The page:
Minister of Home Affairs Aaron Motsoaledi has announced his intention to introduce the Electoral Laws Amendment Bill to the National Assembly.
Motsoaledi gazetted an explanatory summary of the Amendment Bill on Wednesday (9 September), detailing some of the big changes included in the bill.
While the legislation primarily appears to consolidate and streamline the elections process, it does make way for more significant changes in the future, such as electronic voting.
The most notable changes are outlined in more detail below.
- Paperless – The bill will discontinue the requirement to submit paper documents by political parties in order to facilitate seamless and electronic submission of documents relating to candidates;
- Electronic voting – The proposed amendments will allow the electoral commission to prescribe a method of voting other than the current paper ballot method, such as electronic voting;
- Voters roll – The bill will allow a different voting procedure for voters whose names appear on the certified voters’ roll on voting day but without an address recorded on the voters’ roll;
- Applications – The bill will regulate the application procedure for the registration of parties intending to contest municipal elections at district and metropolitan level;
- Clarification – The bill aims to clarify the dates that the Electoral Code of Conduct is operative and binding on contestants in municipal elections.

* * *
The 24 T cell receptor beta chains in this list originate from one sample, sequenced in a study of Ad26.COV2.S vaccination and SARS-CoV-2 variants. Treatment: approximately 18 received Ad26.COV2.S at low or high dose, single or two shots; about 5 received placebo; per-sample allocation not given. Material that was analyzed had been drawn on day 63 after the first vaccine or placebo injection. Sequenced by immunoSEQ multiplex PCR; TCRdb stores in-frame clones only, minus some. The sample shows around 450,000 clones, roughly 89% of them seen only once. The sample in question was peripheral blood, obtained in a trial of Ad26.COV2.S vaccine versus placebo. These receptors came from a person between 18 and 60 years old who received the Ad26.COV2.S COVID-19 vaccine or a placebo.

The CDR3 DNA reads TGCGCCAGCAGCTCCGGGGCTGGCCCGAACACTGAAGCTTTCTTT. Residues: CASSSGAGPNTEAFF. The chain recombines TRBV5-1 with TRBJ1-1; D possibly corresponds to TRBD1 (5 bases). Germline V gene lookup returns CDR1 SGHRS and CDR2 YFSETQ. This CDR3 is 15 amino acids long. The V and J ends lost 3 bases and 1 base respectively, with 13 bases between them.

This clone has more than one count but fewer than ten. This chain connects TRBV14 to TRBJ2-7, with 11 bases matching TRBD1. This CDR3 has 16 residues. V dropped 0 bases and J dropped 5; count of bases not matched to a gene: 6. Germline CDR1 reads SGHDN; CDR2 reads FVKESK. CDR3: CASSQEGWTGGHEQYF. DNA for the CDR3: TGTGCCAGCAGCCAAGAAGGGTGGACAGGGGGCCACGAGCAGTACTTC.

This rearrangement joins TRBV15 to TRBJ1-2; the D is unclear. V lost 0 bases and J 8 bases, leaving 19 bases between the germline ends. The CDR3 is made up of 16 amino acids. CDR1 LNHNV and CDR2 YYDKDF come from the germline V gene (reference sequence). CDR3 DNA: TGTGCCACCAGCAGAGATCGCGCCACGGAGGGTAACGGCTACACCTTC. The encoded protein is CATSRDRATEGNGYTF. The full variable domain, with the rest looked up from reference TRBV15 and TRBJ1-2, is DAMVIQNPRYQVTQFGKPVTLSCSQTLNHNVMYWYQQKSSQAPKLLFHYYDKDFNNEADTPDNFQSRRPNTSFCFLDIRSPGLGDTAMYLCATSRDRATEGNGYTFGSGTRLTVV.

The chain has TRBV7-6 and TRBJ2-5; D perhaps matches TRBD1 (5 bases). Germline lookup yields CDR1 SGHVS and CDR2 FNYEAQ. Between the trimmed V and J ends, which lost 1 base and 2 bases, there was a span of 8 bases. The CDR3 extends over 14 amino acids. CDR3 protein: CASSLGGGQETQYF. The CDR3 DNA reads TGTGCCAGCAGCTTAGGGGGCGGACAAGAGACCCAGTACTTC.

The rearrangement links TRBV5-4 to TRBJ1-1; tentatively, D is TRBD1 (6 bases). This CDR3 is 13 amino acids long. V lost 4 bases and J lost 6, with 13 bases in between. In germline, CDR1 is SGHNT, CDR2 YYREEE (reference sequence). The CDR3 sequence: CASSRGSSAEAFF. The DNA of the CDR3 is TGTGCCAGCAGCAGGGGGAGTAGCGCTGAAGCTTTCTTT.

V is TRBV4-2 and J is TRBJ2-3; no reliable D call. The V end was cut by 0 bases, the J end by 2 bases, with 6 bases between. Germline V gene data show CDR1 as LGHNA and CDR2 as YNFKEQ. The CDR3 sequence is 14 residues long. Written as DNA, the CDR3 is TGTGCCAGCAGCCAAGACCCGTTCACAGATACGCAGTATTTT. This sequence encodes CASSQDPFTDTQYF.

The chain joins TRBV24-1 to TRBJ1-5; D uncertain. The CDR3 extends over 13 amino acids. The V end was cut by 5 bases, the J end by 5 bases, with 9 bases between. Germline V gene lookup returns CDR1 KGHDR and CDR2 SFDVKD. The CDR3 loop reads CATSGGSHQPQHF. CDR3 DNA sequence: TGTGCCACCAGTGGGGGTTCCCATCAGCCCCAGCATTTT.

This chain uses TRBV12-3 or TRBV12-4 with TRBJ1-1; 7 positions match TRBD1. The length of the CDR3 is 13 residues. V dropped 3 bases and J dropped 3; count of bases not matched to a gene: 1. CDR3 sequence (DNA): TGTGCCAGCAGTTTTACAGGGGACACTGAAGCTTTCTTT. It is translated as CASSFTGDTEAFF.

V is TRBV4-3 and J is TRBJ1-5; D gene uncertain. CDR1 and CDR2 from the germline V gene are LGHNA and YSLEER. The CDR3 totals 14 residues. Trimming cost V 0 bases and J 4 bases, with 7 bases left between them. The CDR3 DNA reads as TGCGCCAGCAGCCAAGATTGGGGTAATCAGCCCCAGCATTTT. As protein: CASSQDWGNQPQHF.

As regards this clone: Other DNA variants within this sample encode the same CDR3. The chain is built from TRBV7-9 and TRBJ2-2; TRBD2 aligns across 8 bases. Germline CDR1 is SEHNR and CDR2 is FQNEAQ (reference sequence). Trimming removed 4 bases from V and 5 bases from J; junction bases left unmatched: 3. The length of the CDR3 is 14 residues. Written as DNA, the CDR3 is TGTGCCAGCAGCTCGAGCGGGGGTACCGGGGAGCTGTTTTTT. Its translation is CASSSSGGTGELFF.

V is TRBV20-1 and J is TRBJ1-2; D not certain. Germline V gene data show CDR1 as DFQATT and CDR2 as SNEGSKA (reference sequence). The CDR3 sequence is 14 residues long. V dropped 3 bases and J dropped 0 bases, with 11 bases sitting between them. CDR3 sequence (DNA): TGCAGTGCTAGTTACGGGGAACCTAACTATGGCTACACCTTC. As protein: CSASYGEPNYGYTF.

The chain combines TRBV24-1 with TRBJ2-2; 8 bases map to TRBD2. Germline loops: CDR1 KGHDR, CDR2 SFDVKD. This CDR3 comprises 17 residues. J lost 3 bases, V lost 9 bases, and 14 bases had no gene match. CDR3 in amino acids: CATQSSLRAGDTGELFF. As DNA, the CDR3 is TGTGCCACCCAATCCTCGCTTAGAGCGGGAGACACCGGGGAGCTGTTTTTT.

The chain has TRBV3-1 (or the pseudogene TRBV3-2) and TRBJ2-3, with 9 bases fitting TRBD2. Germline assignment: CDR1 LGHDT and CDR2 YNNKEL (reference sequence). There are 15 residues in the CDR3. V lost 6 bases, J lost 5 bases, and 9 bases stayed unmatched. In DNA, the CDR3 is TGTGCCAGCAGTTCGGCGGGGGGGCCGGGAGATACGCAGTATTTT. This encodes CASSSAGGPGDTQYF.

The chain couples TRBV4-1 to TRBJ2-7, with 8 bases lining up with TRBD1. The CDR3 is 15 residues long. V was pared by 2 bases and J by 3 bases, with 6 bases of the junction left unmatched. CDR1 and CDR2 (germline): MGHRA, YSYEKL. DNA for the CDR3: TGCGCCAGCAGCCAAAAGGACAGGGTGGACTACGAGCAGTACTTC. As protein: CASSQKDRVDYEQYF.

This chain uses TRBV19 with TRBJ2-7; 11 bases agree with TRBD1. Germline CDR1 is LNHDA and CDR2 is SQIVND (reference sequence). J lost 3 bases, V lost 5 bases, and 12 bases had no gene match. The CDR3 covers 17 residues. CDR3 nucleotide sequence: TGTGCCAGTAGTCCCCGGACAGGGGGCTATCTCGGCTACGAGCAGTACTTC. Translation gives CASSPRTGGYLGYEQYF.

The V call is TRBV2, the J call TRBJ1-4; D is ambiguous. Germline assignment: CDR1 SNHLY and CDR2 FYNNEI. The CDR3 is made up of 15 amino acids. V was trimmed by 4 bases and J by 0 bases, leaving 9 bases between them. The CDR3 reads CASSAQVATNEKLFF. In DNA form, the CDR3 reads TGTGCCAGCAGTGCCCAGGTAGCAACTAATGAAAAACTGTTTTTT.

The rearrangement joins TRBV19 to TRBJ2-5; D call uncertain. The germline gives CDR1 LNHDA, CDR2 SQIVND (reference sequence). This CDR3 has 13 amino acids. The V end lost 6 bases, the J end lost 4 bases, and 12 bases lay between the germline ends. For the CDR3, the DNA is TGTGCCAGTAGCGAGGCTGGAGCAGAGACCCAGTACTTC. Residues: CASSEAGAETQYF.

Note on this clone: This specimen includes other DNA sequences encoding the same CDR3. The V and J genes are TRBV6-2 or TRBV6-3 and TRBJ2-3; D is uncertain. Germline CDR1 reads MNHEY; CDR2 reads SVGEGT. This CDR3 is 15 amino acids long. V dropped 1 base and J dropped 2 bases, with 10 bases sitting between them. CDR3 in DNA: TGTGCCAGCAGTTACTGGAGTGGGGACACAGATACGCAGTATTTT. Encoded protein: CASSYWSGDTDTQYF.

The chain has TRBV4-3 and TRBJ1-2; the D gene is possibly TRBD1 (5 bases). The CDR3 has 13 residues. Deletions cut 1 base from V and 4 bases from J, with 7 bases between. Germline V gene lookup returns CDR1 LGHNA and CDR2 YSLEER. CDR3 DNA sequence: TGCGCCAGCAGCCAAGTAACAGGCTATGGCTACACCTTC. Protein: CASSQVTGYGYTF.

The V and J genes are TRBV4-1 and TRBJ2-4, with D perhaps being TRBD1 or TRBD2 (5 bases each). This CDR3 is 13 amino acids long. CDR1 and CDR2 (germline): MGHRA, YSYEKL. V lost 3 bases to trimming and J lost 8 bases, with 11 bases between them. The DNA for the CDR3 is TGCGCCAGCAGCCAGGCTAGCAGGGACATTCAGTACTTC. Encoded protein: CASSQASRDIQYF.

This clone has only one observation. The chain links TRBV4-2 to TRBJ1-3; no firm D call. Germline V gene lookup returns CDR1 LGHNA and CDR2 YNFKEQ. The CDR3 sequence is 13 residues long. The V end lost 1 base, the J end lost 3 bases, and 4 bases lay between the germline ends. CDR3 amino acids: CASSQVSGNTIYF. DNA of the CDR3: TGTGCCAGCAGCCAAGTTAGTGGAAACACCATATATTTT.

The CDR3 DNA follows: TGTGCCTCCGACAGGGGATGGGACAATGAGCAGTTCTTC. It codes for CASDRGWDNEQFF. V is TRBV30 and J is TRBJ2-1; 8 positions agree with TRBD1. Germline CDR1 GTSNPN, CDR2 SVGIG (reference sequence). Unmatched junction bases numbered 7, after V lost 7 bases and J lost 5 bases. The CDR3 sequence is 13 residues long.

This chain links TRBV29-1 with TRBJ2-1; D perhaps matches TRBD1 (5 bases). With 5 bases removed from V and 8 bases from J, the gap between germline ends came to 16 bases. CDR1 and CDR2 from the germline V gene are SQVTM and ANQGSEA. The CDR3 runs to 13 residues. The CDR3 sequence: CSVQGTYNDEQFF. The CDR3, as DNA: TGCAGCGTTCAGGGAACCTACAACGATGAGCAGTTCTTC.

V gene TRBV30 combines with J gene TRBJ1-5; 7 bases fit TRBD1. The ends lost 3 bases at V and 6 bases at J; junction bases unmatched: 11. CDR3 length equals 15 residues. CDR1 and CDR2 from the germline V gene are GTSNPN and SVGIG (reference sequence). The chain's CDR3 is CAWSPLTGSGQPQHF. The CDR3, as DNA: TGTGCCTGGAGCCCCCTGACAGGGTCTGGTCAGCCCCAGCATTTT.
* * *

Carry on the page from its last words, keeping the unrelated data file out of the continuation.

You can read the full explanatory memorandum below.
Constitutional Court judgement
Government will also have to address a June Constitutional Court judgement which found that the country’s Electoral Act is unconstitutional as it does not provide for adult citizens to be elected to the National and Provincial Legislatures as independent candidates.
The Electoral Act 73 of 1998 currently only allows political parties to contest in the country’s national and provincial elections.
The Electoral Commission of South Africa (IEC) presented a number of possible electoral changes to parliament in July, including a move to a different type of ‘winner’ system.
IEC chief executive officer Sy Mamabolo said that it would ultimately be up to the country’s lawmakers on which system they choose to follow.
He added that there are two main families of electoral systems in the world – proportional and pluralist, or majoritarian systems. In other nomenclature these are known as single-winner systems or multi-winner (multi-member) systems, he said.
“All single-winner systems are, by definition, winner-take-all. Multi-winner systems may be proportional or winner-take-all,” he said.
However, he noted that between these two broad families of systems, ‘mixed systems’ have begun to emerge.
“Sometimes it makes sense to elect just one person in instances where there is a single position,” he said. “However, when electing a legislative body, there is a real decision to make between using single-winner and multi-winner districts.
“(This means the) choice of electoral system has profound consequences.”